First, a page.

The Strange Effort to Get Jameis Winston

The headline is unusually blunt: ‘Is the New York Times Smearing Jameis Winston?,’ a reference to the Heisman-winning quarterback of Florida State, who has been accused of rape, a case discussed in 40 New York Times articles. Stuart Taylor, Jr., author of the blunt article today on Real Clear Sports, is an attorney and veteran journalist who has worked for National Journal and the New York Times.

Taylor, co-author (with KC Johnson) of the classic analysis of the Duke lacrosse hoax, “Until Proven Innocent,” thinks the Times’s many articles on Winston are “all pointing to a single conclusion: He is guilty, and the state of Florida and his school have excused his crime because of his football prowess. But there is a large body of evidence that The Times has kept from its readers that would lead a discerning reader to another conclusion: that Winston has been cleared by three separate investigations because the evidence shows that his claim that his accuser consented to have sex is as credible as her often-revised account.”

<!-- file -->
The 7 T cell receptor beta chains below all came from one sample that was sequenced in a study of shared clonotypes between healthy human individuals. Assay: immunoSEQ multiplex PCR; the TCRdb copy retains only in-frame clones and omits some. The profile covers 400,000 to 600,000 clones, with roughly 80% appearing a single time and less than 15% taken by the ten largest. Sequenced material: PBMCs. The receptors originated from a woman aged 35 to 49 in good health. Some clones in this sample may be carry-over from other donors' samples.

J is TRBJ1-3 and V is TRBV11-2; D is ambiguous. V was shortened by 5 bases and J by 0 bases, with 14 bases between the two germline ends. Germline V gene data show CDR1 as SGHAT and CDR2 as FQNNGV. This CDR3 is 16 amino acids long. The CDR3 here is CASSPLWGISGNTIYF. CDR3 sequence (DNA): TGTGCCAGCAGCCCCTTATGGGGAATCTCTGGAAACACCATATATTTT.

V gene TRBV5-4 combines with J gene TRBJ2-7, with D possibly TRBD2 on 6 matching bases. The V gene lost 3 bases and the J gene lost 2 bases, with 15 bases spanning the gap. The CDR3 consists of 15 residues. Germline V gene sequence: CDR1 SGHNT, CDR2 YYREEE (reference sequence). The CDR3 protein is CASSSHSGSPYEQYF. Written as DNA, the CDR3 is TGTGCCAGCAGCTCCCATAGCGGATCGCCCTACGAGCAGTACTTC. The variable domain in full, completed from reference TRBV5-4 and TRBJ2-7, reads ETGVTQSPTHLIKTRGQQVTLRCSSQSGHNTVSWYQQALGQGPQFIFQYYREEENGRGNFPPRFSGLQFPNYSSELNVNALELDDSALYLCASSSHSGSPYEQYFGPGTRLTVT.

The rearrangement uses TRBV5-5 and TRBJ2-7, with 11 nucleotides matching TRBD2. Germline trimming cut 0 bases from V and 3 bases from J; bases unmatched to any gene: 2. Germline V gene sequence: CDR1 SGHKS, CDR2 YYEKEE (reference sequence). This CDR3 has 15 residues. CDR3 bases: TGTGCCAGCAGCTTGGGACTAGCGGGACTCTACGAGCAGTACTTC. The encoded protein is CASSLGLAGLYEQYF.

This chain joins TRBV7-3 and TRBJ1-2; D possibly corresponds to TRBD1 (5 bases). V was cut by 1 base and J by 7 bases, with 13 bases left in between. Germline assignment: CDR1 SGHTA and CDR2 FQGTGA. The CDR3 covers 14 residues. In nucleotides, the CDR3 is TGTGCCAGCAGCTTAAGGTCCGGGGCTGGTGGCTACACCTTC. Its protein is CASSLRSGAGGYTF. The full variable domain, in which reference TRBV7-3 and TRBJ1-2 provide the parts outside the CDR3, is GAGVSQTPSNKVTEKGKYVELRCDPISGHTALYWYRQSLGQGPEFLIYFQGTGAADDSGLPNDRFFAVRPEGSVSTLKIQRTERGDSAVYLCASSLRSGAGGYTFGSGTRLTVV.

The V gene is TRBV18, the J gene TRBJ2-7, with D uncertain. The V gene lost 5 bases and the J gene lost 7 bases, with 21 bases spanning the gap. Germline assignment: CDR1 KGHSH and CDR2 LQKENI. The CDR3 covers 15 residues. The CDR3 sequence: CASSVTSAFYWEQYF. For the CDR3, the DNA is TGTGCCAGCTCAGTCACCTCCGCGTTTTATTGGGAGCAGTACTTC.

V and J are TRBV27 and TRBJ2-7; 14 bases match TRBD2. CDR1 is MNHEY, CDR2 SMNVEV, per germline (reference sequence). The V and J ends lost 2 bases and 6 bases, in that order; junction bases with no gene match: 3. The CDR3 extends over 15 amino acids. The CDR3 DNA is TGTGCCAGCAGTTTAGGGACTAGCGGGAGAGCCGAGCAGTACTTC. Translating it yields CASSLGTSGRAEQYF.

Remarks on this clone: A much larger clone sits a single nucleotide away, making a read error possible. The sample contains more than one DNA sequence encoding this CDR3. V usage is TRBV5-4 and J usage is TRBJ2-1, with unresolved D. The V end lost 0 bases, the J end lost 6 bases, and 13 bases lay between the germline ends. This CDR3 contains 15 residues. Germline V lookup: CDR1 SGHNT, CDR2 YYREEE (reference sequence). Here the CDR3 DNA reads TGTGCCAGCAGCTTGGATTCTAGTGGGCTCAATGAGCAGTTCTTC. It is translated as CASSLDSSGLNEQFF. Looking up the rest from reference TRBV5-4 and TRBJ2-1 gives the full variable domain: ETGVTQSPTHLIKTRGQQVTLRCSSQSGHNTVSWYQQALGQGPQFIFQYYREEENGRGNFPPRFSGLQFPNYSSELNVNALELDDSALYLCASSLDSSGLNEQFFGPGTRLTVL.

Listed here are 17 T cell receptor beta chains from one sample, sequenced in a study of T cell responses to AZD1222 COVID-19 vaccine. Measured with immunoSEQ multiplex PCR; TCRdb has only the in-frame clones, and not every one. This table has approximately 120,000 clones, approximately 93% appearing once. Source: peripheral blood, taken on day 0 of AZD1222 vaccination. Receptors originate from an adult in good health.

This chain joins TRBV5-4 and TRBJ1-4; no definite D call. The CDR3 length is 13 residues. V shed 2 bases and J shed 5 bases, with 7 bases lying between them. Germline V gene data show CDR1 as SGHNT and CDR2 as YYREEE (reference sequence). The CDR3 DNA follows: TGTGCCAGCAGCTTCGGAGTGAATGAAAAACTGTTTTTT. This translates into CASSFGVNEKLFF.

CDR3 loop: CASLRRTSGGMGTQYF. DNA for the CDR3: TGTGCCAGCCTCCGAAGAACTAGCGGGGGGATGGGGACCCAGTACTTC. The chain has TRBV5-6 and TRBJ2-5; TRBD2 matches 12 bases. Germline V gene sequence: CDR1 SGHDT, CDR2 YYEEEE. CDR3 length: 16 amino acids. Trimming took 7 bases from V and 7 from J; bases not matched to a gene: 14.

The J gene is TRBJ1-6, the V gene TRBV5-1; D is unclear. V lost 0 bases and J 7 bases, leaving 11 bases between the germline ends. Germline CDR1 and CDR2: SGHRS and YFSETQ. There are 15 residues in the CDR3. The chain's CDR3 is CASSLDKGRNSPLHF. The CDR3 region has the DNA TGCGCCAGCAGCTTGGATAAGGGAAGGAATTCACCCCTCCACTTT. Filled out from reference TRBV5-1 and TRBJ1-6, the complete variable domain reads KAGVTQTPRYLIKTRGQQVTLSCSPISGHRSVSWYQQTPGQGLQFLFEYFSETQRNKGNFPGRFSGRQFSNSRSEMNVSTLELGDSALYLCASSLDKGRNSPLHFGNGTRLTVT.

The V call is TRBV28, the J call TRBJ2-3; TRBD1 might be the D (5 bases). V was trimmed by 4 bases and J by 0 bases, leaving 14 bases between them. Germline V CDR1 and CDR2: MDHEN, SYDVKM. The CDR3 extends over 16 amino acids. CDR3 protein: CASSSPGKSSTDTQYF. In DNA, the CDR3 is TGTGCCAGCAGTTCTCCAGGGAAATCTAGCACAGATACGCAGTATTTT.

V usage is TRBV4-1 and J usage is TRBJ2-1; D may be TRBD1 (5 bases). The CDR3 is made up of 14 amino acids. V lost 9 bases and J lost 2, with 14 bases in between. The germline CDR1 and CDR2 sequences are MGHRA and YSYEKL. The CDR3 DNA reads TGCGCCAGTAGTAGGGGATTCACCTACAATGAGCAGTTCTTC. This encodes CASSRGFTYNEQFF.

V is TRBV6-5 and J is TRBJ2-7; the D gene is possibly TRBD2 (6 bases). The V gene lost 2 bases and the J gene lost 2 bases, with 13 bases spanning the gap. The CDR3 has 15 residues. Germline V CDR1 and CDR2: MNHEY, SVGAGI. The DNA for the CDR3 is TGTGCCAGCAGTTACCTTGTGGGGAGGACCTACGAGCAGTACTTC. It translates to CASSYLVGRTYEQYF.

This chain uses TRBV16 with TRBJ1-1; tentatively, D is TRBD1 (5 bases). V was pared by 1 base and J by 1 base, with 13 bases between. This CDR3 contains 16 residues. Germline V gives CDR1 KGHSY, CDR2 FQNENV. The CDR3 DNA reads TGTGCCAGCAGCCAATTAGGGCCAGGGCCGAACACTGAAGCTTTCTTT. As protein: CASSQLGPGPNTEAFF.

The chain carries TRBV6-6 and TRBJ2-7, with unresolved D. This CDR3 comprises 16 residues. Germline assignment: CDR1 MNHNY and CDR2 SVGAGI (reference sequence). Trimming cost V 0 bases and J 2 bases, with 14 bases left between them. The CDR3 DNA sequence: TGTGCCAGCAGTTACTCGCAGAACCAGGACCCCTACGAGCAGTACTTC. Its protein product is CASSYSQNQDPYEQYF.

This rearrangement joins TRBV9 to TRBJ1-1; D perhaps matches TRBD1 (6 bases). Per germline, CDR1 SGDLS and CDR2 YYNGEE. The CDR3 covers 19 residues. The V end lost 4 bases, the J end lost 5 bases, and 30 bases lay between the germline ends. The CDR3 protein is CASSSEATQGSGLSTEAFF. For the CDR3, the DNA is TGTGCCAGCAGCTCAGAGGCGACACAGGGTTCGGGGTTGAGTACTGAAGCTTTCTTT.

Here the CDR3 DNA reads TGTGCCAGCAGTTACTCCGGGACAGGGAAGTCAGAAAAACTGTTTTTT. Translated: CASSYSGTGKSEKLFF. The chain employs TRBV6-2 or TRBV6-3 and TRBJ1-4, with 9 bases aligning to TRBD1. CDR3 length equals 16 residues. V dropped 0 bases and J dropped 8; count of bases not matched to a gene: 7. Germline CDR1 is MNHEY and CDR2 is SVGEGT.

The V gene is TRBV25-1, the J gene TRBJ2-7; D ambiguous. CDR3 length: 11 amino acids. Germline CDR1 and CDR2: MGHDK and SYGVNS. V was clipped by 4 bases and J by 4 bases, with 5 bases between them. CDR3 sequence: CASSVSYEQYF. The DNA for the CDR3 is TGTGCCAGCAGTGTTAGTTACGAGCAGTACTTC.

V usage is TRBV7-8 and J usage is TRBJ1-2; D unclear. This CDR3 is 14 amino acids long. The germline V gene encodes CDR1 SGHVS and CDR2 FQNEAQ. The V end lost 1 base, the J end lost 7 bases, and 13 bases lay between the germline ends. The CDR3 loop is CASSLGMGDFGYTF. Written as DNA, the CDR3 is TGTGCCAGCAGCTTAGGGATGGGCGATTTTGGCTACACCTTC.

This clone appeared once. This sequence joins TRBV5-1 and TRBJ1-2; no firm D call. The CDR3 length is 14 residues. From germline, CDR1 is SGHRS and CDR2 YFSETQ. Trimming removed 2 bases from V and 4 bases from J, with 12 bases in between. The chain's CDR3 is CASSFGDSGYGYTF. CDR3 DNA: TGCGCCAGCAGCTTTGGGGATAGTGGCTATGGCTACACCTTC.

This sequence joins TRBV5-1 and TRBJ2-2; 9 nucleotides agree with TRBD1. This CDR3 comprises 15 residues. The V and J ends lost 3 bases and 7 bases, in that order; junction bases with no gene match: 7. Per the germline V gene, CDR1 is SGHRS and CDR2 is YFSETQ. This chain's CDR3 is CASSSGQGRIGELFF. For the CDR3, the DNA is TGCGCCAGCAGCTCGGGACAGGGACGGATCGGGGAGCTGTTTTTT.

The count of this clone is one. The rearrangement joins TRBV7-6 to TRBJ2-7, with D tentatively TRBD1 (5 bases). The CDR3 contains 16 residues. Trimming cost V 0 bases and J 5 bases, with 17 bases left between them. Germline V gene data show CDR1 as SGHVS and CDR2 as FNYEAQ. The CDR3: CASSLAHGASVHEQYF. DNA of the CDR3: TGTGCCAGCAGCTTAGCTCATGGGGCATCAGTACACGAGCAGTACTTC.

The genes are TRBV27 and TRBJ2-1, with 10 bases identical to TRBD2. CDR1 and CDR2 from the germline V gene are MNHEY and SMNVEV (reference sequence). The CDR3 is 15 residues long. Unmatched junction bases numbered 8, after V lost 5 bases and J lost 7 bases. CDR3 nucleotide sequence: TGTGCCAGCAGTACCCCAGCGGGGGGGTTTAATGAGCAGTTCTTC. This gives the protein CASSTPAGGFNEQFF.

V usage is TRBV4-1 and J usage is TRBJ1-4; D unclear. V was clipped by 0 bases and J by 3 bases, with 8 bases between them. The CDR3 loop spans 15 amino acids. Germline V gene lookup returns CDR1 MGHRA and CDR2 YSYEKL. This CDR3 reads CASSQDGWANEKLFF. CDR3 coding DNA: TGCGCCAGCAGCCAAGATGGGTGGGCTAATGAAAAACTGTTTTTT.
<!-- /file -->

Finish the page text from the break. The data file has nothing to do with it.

• John Leo

    John Leo is the editor of Minding the Campus, dedicated to chronicling imbalances within higher education and restoring intellectual pluralism to our American universities. His popular column, "On Society," ran in U.S.News & World Report for 17 years.

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One thought on “The Strange Effort to Get Jameis Winston”

  1. The stance of guilty regardless of evidence has become the social stance concerning cases of sexual impropriety in which the accused is male.

    This is the result of feminist actions to make accusations of sexual impropriety a matter of subjectivity rather than objectivity. If such matters are determined on a subjective basis, there cannot be a question of innocence, the accused is guilty by default.

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